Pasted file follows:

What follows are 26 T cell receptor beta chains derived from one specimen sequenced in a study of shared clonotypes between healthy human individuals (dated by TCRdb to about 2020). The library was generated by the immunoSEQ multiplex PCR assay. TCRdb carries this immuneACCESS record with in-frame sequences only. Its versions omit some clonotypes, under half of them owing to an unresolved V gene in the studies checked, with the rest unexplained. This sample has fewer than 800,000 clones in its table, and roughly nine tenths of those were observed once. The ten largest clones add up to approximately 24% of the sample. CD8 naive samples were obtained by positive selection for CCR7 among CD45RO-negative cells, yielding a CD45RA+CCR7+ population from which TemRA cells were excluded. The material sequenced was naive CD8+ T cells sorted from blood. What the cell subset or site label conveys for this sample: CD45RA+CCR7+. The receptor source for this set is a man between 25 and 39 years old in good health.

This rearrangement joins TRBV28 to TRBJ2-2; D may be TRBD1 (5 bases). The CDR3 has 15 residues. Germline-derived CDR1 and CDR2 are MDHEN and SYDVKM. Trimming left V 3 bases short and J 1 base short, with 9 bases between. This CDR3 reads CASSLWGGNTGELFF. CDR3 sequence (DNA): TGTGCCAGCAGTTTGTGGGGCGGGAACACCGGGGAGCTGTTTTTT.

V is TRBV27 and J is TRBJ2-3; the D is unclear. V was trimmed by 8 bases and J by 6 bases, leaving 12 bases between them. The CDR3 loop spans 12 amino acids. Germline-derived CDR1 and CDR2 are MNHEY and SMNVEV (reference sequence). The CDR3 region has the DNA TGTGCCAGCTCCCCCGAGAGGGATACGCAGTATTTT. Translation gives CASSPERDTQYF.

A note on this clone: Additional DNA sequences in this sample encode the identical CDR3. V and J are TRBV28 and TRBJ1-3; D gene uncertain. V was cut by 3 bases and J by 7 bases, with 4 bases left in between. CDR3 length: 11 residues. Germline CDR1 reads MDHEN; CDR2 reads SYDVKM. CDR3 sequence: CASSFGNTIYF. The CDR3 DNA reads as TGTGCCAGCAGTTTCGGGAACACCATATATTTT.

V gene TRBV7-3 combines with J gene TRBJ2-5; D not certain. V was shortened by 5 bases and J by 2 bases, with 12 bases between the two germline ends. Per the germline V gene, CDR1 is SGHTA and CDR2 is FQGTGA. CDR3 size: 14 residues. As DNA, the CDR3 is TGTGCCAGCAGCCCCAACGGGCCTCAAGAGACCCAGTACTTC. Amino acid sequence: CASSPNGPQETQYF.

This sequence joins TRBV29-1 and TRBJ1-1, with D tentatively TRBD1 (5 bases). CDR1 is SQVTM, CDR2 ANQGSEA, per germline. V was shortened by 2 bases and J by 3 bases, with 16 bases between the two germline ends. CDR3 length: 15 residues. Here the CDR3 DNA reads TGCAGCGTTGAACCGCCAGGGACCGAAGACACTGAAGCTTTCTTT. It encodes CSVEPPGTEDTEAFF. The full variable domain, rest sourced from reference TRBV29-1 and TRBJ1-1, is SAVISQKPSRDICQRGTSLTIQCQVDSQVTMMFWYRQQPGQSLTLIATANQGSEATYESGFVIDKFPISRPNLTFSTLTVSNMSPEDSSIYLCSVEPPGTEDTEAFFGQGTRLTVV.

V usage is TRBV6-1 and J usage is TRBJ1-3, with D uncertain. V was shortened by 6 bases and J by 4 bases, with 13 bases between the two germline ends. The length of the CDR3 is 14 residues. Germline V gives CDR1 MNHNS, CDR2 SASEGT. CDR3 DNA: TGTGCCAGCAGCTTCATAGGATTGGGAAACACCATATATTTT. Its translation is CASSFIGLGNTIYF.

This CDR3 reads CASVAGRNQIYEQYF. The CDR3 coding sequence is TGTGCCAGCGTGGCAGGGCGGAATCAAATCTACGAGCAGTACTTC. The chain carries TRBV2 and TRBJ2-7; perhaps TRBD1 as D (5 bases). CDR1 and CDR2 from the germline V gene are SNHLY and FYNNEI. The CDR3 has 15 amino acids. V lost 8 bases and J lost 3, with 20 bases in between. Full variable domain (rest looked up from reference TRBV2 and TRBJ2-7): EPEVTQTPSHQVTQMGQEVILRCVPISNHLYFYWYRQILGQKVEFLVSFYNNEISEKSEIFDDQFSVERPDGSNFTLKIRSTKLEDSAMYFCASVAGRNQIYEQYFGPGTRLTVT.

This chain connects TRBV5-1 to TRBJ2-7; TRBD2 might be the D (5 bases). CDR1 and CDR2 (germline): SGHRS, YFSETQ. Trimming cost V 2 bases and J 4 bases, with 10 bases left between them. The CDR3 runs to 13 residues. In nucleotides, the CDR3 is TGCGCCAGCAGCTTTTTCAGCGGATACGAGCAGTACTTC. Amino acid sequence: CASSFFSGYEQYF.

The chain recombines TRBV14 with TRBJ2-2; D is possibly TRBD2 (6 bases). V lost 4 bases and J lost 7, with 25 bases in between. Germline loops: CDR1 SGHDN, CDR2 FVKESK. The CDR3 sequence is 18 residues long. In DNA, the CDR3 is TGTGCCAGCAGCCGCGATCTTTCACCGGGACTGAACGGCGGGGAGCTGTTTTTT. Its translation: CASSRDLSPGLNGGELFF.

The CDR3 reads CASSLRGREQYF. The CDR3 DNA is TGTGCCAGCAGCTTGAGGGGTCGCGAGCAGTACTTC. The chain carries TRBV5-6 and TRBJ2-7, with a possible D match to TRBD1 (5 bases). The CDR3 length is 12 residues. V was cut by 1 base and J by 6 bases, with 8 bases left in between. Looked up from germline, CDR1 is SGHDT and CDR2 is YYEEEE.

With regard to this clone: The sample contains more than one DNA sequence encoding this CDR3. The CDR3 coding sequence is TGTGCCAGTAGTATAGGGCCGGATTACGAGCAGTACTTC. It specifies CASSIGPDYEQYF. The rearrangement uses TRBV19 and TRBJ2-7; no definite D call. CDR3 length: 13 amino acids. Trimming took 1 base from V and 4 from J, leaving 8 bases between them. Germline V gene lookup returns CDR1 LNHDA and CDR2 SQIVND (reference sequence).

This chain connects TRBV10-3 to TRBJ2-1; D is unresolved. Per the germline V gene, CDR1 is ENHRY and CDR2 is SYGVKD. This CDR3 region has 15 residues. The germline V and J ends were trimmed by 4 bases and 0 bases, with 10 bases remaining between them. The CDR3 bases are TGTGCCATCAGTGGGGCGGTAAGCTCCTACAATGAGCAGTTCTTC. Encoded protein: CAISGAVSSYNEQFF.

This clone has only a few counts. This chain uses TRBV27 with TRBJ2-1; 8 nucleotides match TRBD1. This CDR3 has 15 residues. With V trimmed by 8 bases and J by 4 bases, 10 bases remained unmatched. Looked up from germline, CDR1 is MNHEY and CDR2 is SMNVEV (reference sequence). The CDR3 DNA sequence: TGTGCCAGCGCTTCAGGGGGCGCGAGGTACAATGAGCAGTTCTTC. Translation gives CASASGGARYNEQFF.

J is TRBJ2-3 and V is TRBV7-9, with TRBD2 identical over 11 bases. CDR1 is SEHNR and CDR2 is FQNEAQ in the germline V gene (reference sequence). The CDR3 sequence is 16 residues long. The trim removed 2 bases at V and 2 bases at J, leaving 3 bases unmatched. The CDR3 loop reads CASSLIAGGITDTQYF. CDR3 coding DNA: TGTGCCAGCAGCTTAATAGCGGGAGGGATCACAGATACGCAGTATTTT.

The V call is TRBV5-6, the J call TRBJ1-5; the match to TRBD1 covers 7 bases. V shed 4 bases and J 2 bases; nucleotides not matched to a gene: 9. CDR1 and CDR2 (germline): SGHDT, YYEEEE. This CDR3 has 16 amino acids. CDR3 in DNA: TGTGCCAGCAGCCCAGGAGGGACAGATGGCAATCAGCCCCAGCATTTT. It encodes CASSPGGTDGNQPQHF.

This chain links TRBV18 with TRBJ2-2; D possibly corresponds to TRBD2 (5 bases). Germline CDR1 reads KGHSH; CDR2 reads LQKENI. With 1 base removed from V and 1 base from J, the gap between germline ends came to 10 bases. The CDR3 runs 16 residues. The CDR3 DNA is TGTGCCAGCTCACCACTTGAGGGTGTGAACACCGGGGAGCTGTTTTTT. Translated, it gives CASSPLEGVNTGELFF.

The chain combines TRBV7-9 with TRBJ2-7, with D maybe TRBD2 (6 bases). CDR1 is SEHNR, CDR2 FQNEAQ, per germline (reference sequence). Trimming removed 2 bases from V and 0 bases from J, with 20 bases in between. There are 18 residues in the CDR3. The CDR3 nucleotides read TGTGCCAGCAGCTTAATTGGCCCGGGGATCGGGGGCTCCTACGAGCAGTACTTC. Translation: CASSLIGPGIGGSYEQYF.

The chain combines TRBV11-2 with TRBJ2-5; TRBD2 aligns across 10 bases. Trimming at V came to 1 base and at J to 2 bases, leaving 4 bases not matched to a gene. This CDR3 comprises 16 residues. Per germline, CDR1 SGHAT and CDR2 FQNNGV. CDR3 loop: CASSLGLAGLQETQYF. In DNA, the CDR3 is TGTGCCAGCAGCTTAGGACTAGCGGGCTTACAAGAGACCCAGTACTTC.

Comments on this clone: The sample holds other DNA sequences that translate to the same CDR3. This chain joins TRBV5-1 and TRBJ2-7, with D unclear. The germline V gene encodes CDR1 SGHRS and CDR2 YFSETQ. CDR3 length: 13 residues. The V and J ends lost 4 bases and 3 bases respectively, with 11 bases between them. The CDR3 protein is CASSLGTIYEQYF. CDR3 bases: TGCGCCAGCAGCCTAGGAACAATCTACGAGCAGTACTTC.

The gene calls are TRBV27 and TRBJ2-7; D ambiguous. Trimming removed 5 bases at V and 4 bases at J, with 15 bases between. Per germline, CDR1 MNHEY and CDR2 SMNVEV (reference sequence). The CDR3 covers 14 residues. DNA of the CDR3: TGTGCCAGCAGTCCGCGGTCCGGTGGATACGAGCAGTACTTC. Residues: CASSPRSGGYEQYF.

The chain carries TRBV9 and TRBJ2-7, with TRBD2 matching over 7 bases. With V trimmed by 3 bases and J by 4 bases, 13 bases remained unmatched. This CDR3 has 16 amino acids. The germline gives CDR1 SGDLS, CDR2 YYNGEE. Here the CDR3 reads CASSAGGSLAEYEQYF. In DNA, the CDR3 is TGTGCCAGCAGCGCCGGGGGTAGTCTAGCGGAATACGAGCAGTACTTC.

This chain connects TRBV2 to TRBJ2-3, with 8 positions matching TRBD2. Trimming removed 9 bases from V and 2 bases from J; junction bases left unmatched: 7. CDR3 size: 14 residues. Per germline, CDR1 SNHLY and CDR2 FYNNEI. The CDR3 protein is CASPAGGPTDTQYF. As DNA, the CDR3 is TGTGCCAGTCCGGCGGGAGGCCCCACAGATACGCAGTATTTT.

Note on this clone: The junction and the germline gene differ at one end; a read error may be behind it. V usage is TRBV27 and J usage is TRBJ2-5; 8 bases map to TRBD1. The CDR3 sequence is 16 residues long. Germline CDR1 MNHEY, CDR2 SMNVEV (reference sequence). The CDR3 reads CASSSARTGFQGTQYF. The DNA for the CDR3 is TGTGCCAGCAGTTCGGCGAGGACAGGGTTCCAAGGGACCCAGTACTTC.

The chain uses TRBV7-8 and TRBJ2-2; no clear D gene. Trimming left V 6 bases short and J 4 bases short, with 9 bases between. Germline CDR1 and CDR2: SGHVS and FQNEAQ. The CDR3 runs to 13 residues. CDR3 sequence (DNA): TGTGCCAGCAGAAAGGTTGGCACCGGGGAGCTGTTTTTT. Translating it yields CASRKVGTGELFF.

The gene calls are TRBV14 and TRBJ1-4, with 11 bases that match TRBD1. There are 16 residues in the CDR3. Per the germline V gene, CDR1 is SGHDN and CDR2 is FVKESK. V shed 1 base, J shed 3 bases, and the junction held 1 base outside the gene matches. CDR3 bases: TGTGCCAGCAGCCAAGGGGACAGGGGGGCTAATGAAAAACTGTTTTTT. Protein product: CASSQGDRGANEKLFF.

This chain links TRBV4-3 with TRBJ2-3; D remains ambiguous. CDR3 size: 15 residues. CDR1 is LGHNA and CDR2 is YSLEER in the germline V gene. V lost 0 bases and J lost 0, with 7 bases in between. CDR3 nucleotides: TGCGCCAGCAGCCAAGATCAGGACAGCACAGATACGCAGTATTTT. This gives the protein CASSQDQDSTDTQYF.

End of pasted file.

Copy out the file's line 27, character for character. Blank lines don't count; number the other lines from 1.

This chain links TRBV4-3 with TRBJ2-3; D remains ambiguous. CDR3 size: 15 residues. CDR1 is LGHNA and CDR2 is YSLEER in the germline V gene. V lost 0 bases and J lost 0, with 7 bases in between. CDR3 nucleotides: TGCGCCAGCAGCCAAGATCAGGACAGCACAGATACGCAGTATTTT. This gives the protein CASSQDQDSTDTQYF.